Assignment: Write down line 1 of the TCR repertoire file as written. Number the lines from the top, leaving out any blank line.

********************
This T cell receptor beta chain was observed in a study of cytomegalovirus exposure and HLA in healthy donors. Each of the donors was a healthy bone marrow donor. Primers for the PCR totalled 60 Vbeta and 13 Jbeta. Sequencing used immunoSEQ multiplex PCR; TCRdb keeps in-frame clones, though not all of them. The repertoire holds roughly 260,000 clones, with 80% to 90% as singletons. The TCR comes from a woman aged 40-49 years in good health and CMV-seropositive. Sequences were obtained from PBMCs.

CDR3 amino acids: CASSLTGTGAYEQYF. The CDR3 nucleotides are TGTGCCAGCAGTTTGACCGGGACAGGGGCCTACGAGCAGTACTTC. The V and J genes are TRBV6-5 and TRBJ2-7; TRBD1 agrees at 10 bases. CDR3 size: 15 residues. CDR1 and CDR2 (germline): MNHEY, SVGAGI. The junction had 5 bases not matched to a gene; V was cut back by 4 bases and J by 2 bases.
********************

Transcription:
This T cell receptor beta chain was observed in a study of cytomegalovirus exposure and HLA in healthy donors. Each of the donors was a healthy bone marrow donor. Primers for the PCR totalled 60 Vbeta and 13 Jbeta. Sequencing used immunoSEQ multiplex PCR; TCRdb keeps in-frame clones, though not all of them. The repertoire holds roughly 260,000 clones, with 80% to 90% as singletons. The TCR comes from a woman aged 40-49 years in good health and CMV-seropositive. Sequences were obtained from PBMCs.